Last week I asked you to read a selection from my book The Character and Greatness of Winston Churchill. It was a piece about humor and the purposes it can serve in a leader’s arsenal. I want to add some thoughts to that piece and make application more directly to your life as a leader.

Some leaders are naturally funny. Most are not. It doesn’t matter. We can all learn how to round out our humor, as I’ll explain in a minute. The most important matter is to understand the purposes of humor.

It is easy to get the impression from watching popular comedians that the goal of humor is a room full of belly-laughing people. It isn’t true. What comedians do is entertainment. If you can entertain with humor from time to time, that’s fine. Enjoy it. However, entertainment-type humor usually just gets in the way of what a leader is meant to be about. The best use of humor for a leader is to win the audience, position yourself, and make a broader point.

Every audience has to be won. Even a college professor who sees the same students each week has to win his students each time in order to impact them. Humor can help with this.

I had a professor in college who was about as dry as a man can be. He knew it. It was simply his personality. Yet he loved his students and wanted to impact them. He knew that they scurried into his class stressed out and tired. He had to change the mood.

So he decided to start each class session with a joke he had memorized. Now, the jokes were always terrible, but that was the point. An unfunny man was telling a goofy joke. It was hilarious to the students in a kind and endearing way. It helped that the professor always laughed uncontrollably at his own joke. The whole class laughed with him. And they grew to love him. And he became one of the most popular teachers at that university. Why? Because he made an effort—however clumsily—to win his audience.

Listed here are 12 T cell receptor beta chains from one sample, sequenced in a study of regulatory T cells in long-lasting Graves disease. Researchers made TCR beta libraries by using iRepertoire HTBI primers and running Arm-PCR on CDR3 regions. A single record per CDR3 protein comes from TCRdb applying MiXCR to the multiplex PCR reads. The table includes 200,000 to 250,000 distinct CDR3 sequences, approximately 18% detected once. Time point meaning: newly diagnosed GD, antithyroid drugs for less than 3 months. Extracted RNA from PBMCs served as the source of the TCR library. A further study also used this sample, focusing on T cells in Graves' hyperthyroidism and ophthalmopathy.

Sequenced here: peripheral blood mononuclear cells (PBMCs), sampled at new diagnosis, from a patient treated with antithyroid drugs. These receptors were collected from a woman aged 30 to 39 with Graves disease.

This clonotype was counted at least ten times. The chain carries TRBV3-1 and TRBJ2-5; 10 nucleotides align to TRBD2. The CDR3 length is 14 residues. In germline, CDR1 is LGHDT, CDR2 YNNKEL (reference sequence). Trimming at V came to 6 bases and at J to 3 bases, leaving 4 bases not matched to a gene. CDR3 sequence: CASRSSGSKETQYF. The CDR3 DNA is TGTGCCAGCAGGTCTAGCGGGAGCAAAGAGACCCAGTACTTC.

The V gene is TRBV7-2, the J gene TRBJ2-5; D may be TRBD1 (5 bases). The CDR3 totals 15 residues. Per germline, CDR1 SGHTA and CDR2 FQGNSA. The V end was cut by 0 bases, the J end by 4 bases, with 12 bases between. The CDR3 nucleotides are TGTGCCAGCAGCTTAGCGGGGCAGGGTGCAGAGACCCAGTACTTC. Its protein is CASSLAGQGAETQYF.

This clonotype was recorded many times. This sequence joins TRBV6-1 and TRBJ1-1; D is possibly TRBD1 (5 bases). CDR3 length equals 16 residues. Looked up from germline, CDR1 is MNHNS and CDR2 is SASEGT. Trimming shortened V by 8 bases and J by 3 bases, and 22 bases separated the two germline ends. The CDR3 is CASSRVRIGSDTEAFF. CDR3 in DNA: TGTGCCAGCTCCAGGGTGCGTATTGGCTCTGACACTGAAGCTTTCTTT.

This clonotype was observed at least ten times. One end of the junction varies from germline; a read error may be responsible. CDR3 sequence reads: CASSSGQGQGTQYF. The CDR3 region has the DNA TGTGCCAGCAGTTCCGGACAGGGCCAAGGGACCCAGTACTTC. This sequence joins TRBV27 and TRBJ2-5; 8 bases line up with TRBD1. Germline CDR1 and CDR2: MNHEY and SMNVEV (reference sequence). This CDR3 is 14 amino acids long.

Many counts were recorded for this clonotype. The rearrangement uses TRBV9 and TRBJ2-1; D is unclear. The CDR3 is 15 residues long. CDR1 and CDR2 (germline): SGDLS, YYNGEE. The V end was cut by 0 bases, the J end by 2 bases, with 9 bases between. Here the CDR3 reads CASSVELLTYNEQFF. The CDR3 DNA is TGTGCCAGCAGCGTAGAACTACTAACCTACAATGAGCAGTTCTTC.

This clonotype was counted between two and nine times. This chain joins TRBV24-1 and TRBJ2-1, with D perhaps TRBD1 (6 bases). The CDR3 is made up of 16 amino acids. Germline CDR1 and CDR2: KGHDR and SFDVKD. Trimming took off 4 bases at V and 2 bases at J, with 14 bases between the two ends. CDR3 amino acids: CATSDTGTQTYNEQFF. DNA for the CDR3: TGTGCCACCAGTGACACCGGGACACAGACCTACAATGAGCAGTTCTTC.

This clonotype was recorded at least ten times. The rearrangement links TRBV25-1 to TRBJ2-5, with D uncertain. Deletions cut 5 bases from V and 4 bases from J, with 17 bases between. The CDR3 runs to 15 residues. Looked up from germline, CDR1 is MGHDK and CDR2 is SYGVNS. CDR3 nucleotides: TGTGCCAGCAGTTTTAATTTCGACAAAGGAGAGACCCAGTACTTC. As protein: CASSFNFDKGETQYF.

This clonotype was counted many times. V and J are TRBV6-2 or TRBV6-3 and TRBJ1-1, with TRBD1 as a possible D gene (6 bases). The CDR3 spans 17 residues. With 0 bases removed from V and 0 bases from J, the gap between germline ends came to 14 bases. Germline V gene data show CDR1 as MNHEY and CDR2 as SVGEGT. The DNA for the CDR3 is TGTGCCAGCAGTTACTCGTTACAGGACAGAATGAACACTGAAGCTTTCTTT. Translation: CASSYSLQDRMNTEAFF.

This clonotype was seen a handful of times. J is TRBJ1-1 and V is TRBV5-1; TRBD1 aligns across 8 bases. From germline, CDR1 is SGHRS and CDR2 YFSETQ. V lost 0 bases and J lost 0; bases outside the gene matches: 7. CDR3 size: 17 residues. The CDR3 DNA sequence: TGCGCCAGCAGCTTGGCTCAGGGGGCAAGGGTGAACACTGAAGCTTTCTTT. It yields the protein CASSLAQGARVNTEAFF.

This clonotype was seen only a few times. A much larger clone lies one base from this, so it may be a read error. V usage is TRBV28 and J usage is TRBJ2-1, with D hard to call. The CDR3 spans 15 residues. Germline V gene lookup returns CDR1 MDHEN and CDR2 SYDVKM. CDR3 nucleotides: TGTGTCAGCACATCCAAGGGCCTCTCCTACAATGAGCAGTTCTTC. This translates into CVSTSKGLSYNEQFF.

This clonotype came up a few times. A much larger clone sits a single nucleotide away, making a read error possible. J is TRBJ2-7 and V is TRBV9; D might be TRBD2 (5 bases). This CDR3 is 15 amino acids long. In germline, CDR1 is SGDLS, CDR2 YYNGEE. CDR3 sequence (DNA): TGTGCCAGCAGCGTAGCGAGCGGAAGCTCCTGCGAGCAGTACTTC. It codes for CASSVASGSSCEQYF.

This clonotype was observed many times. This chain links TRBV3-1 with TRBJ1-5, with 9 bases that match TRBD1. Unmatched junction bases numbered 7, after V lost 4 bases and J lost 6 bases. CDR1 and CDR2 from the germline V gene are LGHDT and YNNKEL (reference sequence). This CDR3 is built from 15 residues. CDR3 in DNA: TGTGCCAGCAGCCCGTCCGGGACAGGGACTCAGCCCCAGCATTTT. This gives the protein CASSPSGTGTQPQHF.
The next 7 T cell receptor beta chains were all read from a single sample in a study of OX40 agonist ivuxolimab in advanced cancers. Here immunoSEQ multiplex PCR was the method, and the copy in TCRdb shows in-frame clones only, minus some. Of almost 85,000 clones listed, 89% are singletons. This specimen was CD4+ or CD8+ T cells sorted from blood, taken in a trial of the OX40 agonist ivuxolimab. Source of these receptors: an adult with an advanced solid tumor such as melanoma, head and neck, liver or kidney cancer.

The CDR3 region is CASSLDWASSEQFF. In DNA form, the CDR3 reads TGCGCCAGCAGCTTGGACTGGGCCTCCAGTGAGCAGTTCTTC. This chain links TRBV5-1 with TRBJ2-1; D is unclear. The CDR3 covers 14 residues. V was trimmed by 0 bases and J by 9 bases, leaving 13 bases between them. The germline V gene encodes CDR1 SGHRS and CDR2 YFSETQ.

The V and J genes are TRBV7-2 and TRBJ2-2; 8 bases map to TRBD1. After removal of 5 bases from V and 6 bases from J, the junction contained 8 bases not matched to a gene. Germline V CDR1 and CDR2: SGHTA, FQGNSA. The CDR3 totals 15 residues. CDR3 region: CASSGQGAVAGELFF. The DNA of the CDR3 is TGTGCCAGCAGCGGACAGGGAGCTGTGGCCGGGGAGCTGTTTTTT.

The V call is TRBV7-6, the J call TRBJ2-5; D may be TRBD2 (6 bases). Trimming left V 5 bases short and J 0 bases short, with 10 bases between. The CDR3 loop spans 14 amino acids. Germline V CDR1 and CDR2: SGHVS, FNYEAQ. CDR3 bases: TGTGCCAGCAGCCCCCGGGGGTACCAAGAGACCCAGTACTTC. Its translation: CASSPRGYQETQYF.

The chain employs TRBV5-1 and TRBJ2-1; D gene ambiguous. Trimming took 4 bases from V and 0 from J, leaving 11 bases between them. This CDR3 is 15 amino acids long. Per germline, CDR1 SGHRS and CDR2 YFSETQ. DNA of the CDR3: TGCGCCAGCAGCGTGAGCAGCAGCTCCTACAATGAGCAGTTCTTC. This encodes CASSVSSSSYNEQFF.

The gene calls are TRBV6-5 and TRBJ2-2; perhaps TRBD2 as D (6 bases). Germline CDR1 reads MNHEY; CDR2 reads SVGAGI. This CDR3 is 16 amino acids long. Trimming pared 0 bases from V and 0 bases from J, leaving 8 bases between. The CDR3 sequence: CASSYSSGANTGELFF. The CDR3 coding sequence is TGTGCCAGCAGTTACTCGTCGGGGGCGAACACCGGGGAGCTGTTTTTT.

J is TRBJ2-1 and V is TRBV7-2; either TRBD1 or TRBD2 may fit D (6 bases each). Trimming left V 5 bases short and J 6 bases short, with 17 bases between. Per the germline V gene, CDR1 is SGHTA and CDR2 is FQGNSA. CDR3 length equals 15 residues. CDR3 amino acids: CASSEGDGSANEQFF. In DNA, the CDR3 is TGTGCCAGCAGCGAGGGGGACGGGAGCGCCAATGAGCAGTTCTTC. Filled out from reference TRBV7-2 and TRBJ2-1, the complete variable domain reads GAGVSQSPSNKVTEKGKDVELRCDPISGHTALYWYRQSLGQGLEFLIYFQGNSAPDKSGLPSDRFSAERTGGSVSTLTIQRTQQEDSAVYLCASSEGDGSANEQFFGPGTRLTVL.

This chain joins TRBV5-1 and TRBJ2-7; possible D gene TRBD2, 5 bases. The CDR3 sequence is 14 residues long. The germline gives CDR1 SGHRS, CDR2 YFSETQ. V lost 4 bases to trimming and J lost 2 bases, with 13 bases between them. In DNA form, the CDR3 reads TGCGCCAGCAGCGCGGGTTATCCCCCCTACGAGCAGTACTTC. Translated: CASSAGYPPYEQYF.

The second reason for humor is to position yourself. You want people to know you have a sense of humor, that you don’t take yourself too seriously, and that you are here to be interesting. Self-deprecating humor can really help with this. For example, I have a tendency to talk fast. I can’t really help it. If I’m excited about a topic, I talk at 90 mph. So, I joke about it. I often tell my audiences right up front that I’m sorry but I talk fast, “like a Yankee on drugs.” This gets them laughing, tells them I don’t take my self too seriously and even shows a bit of irreverence. Having positioned myself, I can get to the point.

Finally, you want to use humor to make a broader point. Ronald Reagan said the scariest ten words in the English language are, “Hi, I’m from the government and I’m here to help.” Churchill said that “a fanatic is one who can’t change his mind and won’t change the subject.” University of Oklahoma football coach Barry Switzer said, “Some people are born on third base and go through life thinking they hit a triple.”

Get the point? People laugh. They like the speaker. They remember the point of the humor long after. This is the art of leadership humor.

Don’t seek to be funny. Seek to use gentle laughs to win your audience, position yourself, and make a broader point. If it doesn’t come naturally, script it like my old professor did. And Churchill. And Lincoln. And nearly every great leader in history.

That’s it. Have a good week. And don’t worry. Notre Dame shall rise again!